It's In The Lebanese President’s Hands, Literally
It did not take more than a few minutes for the Lebanese people to notice something was wrong with their president. This was reflected in a speech that took place last Thursday, October 24, and came eight days after the start of nationwide protests against him and other rulers in Lebanon.
A photo that showed a sudden change in the background, more specifically a change in the configuration of the books behind President Michel Aoun, started spreading online, notably through social media and conventional media outlets, as well as through the phone messaging application WhatsApp.
While the reality is that any astute person would have suspected that the speech was edited, the previous image, which stresses the allegedly moving books, ended up being a useful misinformation tool. It’s not the books that we should worry about here, and I will show as much below.
Here we must keep in mind that there is a difference in suspecting that a video was edited and setting out to prove as much.
Twitter activist and President Aoun supporter, @Jay_Aoun, tweeted an image that claims to debunk the idea that the books have moved — by explaining why the books in the background may look different without necessarily having been moved. According to him, the first camera is facing the president and therefore hiding the leaning books behind him, while the second camera is shooting at a 45 degree angle, showing the leaning books behind his back.
A closer review of the footage shows that the books did not in fact move, but that, on the contrary, lots of efforts were made to keep everything the same throughout the multiple, edited passages.
Here is the YouTube video uploaded to President Michel Aoun’s channel on 24/10/2019:
What betrayed all the efforts at hiding the president’s inability to deliver an unedited ten-minute-and-forty-two-seconds speech was the president himself. More specifically, his hands.
While he is sitting behind his desk, the location of his hands and fingers around the desk pad varies within a split second almost every time the camera cuts to a new angle, and without him making that transitional movement.
This is an impossible scenario for a single take, and instead suggests heavy editing: splicing from various takes and combining them for the best possible effort to project a continuous speech. This abrupt, unexplained change in hand location happened eight times out of ten camera changes — not counting the return to the original angle — and therefore suggests the possibility of using different versions of the recorded speech at varying intervals, ranging from nine seconds to three minutes and 42 seconds, or the need to edit out intermediate passages.
The first edit was proved to happen 44 seconds after the start of the speech as seen below, with President Aoun’s hands changing in the same second (at 0:44) between the two camera angles:
While another change of camera angle was observed at one minute and 40 seconds (1:40), the lack of significant variation in the hands’ configuration could not prove that any edits were made in this particular instance:
A second edit was demonstrated at one minute and 58 seconds (1:58), again with the different camera angles showing different hands’ positions within the same second:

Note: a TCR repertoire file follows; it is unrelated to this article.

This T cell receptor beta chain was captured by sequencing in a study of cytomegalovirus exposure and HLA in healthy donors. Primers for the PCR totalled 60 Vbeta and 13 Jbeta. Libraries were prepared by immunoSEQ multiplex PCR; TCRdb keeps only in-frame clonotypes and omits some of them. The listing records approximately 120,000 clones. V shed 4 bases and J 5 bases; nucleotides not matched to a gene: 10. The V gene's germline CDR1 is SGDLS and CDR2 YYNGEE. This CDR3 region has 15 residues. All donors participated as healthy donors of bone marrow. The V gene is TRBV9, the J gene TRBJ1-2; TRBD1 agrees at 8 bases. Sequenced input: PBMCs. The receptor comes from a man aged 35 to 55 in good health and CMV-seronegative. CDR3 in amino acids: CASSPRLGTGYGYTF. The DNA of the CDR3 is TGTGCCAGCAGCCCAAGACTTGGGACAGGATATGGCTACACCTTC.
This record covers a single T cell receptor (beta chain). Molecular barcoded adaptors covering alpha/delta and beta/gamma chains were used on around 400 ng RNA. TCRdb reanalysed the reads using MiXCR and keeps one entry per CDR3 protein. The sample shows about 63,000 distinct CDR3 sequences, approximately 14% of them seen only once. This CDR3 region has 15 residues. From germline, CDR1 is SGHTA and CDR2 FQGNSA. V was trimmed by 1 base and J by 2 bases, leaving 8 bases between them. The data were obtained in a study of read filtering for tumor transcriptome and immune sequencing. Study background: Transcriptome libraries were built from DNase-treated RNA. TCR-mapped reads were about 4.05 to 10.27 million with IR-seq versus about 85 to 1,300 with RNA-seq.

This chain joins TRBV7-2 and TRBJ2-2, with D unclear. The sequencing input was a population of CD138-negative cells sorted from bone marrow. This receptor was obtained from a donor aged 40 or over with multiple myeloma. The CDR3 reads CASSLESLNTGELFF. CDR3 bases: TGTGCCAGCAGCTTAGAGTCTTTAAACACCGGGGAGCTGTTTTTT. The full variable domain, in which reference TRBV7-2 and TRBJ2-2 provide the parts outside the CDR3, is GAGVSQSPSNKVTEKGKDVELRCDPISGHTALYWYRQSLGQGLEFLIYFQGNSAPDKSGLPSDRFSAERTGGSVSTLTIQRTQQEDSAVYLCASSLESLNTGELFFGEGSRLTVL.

The third edit came only nine seconds after the second one, which is at two minutes and seven seconds (2:07):
The fourth at edit is seen at three minutes and 21 seconds (3:21):
The fifth edit at four minutes and 55 seconds (4:55):
The sixth proven edit came at the fifth minute and 49 seconds (5:49):
The seventh edit came at six minutes and six seconds (6:06):
At minute seven and 42 seconds (7:42) a lack of changes concerning the hands does not allow one to prove that an edit occurred at the switch-off between the cameras:
And finally, the last edit came at nine minutes and two seconds (9:02):
What Does This Prove?
More importantly, it proves that the president could not deliver an unedited ten-minute speech. There are two scenarios that may explain this result. The first one is that he could not read his own speech at once, therefore needing at least two different trial runs (and possibly more) that were filmed at two different angles, with the presidential palace’s editors having to pick the acceptable passages from the multiple versions and combine them into one. The second possibility is that this is a longer presidential speech with at least eight passages spliced out of it.
Why Is This Important?
A speech that is addressed to the nation is, for a politician, one of the most important methods of communication. This one in particular comes eight days after widespread street protests calling for the whole nation’s regime to change and for every leader’s resignation.
It also comes at a time when Lebanon is facing multiple political, financial, and social crises; ones that require energetic, trustworthy, and accountable people on board. In ancient Egypt, the pharaoh had to prove strength and stamina through successful completion of a course around his court. It is believed that those who could not perform the ritual were deemed unfit for rule.
The montage offered in lieu of a live speech invites the question of whether the 84-year-old president is capable, or is being transparent enough, in such demanding times — corners about his health have, after all, been raised before — and such concerns now arise beside the fact of the nationwide revolt against his governance.